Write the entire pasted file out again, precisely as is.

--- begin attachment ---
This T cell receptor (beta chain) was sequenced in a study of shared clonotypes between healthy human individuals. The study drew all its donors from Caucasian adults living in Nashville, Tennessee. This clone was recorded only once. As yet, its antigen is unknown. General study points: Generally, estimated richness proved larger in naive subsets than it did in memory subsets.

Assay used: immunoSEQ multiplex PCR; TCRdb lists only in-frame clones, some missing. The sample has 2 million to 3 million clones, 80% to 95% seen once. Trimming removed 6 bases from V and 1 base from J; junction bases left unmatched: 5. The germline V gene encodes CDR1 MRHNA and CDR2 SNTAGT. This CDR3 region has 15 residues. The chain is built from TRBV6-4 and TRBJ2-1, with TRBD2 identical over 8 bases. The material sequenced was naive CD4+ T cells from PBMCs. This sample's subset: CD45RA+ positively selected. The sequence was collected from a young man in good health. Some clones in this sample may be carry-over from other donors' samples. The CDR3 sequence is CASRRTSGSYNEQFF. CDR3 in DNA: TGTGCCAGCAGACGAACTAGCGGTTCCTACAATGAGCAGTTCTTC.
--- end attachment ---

This T cell receptor (beta chain) was sequenced in a study of shared clonotypes between healthy human individuals. The study drew all its donors from Caucasian adults living in Nashville, Tennessee. This clone was recorded only once. As yet, its antigen is unknown. General study points: Generally, estimated richness proved larger in naive subsets than it did in memory subsets.

Assay used: immunoSEQ multiplex PCR; TCRdb lists only in-frame clones, some missing. The sample has 2 million to 3 million clones, 80% to 95% seen once. Trimming removed 6 bases from V and 1 base from J; junction bases left unmatched: 5. The germline V gene encodes CDR1 MRHNA and CDR2 SNTAGT. This CDR3 region has 15 residues. The chain is built from TRBV6-4 and TRBJ2-1, with TRBD2 identical over 8 bases. The material sequenced was naive CD4+ T cells from PBMCs. This sample's subset: CD45RA+ positively selected. The sequence was collected from a young man in good health. Some clones in this sample may be carry-over from other donors' samples. The CDR3 sequence is CASRRTSGSYNEQFF. CDR3 in DNA: TGTGCCAGCAGACGAACTAGCGGTTCCTACAATGAGCAGTTCTTC.